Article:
Can Hurricanes be Moderated or Diverted?
A. Each year, massive swirling storms bringing along winds greater than 74 miles per hour wipe across tropical oceans and land on shorelines—usually devastating vast swaths of territory. When these roiling tempests strike densely inhabited territories, they have the power to kill thousands and cause property damage worth of billions of dollars. Besides, absolutely nothing stands in their way. But can we ever find a way to control these formidable forces of nature?
B. To see why hurricanes and other severe tropical storms may be susceptible to human intervention, a researcher must first learn about their nature and origins. Hurricanes grow in the form of thunderstorm clusters above the tropical seas. Oceans in low-latitude areas never stop giving out heat and moisture to the atmosphere, which brings about warm, wet air above the sea surface. When this kind of air rises, the water vapour in it condenses to form clouds and precipitation. Condensation gives out heat in the process the solar heat is used to evaporate the water at the ocean surface. This so-called invisible heat of condensation makes the air more buoyant, leading to it ascending higher while reinforcing itself in the feedback process. At last, the tropical depression starts to form and grow stronger, creating the familiar eye -- the calm centre hub that a hurricane spins around. When reaching the land, the hurricane no longer has a continuous supply of warm water, which causes it to swiftly weaken.
C. Our current studies are inspired by my past intuition when I was learning about chaos theory 30 years ago. The reason why long-range forecasting is complicated is that the atmosphere is highly sensitive to small influences and tiny mistakes can compound fast in the weather-forecasting models. However, this sensitivity also made me realise a possibility: if we intentionally applied some slight inputs to a hurricane, we might create a strong influence that could affect the storms, either by steering them away from densely populated areas or by slowing them down. Back then, I was not able to test my ideas, but thanks to the advancement of computer simulation and remote-sensing technologies over the last 10 years, I can now renew my enthusiasm in large-scale weather control.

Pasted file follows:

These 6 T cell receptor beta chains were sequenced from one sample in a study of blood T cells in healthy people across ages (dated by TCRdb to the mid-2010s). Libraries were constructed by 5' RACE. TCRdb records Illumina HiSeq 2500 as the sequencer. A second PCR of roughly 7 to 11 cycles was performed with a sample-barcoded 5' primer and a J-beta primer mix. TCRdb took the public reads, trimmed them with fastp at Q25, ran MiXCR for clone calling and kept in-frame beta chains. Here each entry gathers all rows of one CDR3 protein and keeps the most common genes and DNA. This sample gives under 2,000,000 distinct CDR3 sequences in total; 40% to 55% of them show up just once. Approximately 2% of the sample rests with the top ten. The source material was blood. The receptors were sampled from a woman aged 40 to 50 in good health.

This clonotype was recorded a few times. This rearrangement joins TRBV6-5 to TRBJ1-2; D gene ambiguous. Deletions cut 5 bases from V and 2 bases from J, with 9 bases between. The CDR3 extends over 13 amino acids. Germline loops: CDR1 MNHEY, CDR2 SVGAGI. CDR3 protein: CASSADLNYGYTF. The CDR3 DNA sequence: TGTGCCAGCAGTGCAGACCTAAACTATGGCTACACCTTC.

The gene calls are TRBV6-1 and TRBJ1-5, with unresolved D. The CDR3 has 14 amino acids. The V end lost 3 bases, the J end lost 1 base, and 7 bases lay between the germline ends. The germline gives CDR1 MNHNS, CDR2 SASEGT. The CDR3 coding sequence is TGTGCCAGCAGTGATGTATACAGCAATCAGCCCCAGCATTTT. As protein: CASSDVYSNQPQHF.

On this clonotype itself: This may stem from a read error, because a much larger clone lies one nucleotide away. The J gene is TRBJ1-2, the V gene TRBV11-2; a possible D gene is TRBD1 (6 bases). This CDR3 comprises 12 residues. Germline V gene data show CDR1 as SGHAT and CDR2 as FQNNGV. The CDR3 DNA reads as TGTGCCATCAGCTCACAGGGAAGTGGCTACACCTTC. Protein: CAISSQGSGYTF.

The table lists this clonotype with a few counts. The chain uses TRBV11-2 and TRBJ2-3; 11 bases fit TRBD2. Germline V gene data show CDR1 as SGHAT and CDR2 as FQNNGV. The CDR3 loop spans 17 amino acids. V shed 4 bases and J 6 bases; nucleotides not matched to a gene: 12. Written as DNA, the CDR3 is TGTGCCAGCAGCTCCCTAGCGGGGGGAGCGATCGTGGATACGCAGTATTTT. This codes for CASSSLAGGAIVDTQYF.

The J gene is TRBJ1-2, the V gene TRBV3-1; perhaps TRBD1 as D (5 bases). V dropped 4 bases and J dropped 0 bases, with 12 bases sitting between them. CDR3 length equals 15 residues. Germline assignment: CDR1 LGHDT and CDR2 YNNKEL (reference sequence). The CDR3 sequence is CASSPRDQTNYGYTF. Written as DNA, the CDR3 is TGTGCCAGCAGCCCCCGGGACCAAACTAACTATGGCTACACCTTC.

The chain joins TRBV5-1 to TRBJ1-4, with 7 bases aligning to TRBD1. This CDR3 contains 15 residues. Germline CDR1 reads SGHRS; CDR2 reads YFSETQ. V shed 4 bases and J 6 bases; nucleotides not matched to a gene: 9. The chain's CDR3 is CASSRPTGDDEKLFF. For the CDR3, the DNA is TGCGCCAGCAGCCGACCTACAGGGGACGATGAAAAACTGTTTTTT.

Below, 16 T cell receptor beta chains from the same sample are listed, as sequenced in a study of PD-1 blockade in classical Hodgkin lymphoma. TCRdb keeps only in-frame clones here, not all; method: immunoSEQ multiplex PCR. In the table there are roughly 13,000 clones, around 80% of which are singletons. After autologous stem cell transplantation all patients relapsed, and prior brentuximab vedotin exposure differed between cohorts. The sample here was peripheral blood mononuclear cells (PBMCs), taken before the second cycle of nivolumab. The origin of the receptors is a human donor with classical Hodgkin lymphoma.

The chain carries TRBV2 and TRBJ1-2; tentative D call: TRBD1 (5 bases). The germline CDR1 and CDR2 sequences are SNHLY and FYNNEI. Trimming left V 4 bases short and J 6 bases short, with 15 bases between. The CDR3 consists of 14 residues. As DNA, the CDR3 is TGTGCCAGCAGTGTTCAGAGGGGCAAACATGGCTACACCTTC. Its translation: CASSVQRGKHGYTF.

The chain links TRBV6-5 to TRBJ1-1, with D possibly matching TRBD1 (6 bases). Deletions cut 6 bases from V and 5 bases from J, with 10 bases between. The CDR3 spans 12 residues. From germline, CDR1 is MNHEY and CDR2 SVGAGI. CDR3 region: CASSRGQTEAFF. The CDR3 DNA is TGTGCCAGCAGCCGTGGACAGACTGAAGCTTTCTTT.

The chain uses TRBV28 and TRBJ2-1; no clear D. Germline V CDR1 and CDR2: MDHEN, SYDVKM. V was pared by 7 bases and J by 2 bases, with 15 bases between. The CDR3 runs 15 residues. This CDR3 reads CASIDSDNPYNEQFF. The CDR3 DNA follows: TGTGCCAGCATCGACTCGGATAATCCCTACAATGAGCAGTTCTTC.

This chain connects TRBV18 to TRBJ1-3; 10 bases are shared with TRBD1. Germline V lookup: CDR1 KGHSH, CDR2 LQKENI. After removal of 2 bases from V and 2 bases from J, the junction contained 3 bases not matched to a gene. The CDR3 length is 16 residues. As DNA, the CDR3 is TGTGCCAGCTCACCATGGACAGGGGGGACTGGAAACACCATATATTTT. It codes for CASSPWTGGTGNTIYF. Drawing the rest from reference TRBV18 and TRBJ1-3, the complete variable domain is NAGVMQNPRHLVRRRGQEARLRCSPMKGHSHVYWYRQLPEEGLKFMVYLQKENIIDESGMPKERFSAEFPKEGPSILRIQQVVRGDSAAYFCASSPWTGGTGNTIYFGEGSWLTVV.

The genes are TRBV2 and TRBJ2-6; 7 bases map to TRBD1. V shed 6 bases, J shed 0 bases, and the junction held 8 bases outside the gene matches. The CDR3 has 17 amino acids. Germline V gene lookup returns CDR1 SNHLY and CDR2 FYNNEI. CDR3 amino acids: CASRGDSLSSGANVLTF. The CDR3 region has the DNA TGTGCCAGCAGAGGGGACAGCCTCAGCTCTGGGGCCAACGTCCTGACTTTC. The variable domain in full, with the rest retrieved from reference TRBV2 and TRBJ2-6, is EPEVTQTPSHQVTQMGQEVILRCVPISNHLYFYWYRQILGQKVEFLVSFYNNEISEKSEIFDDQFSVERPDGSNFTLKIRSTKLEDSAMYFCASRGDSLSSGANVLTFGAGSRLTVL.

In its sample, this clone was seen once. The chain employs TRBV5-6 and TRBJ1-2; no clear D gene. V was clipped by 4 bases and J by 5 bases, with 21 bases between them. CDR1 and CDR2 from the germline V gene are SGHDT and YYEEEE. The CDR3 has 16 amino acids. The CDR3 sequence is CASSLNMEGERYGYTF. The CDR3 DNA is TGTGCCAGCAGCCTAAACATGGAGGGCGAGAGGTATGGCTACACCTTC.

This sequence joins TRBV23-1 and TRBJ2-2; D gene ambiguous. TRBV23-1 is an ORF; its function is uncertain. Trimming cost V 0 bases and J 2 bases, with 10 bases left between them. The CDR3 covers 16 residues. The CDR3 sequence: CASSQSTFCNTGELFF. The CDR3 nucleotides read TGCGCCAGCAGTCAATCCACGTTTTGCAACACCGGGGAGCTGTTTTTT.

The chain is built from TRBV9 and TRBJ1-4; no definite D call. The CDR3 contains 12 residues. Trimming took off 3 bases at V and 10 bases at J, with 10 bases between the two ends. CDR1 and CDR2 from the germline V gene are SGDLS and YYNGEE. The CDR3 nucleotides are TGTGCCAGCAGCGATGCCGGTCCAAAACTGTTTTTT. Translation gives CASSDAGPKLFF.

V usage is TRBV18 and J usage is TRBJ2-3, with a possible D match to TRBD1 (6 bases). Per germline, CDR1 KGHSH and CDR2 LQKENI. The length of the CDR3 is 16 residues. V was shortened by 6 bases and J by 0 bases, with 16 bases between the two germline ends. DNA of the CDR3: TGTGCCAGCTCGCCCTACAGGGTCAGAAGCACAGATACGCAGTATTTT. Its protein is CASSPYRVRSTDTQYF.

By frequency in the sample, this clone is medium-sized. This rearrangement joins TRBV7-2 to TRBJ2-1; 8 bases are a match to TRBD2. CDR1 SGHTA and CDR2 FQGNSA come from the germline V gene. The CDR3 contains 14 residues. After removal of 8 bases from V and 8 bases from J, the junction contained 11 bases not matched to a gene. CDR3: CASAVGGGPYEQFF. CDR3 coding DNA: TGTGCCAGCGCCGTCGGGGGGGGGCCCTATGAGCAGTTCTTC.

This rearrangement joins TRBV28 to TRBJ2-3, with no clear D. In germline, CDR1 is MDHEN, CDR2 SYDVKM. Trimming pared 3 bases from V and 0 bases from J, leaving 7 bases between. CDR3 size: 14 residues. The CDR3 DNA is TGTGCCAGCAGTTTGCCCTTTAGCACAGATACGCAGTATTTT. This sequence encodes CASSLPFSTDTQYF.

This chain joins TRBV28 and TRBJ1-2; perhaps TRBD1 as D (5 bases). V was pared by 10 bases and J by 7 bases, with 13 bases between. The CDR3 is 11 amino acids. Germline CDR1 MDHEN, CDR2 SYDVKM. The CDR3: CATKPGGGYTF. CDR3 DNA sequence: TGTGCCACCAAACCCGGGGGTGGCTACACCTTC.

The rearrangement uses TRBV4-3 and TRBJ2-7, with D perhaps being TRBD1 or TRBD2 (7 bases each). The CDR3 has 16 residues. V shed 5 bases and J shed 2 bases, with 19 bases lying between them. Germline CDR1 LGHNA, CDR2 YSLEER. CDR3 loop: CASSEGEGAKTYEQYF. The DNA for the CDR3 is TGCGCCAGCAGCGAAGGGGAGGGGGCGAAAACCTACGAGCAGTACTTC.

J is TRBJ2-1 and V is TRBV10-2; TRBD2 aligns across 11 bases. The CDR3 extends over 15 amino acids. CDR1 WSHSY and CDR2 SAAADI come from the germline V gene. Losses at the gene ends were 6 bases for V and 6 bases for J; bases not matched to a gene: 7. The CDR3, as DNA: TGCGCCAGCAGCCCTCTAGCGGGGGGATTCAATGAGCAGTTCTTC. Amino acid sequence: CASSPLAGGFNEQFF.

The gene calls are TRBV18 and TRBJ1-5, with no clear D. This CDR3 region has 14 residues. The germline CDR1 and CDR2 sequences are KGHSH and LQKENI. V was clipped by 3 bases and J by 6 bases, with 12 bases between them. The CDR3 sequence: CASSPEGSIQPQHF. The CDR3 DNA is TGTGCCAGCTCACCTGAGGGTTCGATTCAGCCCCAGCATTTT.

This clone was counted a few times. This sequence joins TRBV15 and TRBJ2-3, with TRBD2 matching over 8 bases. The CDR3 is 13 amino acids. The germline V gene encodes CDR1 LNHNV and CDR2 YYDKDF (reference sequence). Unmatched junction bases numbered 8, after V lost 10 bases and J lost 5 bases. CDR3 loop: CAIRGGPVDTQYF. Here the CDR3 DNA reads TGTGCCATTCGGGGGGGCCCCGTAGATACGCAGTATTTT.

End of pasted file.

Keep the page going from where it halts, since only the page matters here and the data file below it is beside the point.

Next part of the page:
D. To find out whether the sensitivity of the atmospheric system could be exploited to adjust such robust atmospheric phenomena as hurricanes, our research team ran simulation experiments on computers for a hurricane named Iniki that occurred in 1992. The current forecasting technologies were far from perfect, so it took us by surprise that our first simulation turned out to be an immediate success. With the goal of altering the path of Iniki in mind, we first picked the spot where we wanted the storm to stop after six hours. Then we used this target to generate artificial observations and put these into the computer model.
E. The most significant alteration turned out to be the initial temperatures and winds. Usually, the temperature changes across the grid were only tenths of a degree, but the most noteworthy change, which was an increase of almost two degrees Celsius, took place in the lowest model layer to the west of the storm centre. The calculations produced wind-speed changes of two or three miles per hour. However, in several spots, the rates shifted by as much as 20 mph due to minor redirections of the winds close to the storm’s centre. In terms of structure, the initial and altered versions of Hurricane Iniki seemed almost the same, but the changes in critical variables were so substantial that the latter one went off the track to the west during the first six hours of the simulation and then travelled due north, leaving Kauai untouched.
F. Future earth-orbiting solar power stations, equipped with large mirrors to focus the sun’s rays and panels of photovoltaic cells to gather and send energy to the Earth, might be adapted to beam microwaves which turn to be absorbed by water vapour molecules inside or around the storm. The microwaves would cause the water molecules to vibrate and heat up the surrounding air, which then leads to the hurricane slowing down or moving in a preferred direction.
G. Simulations of hurricanes conducted on a computer have implied that by changing the precipitation, evaporation and air temperature, we could make a difference to a storm’s route or abate its winds. Intervention could be in many different forms: exquisitely targeted clouds bearing silver iodide or other rainfall-inducing elements might deprive a hurricane of the water it needs to grow and multiply from its formidable eyewall, which is the essential characteristic of a severe tropical storm.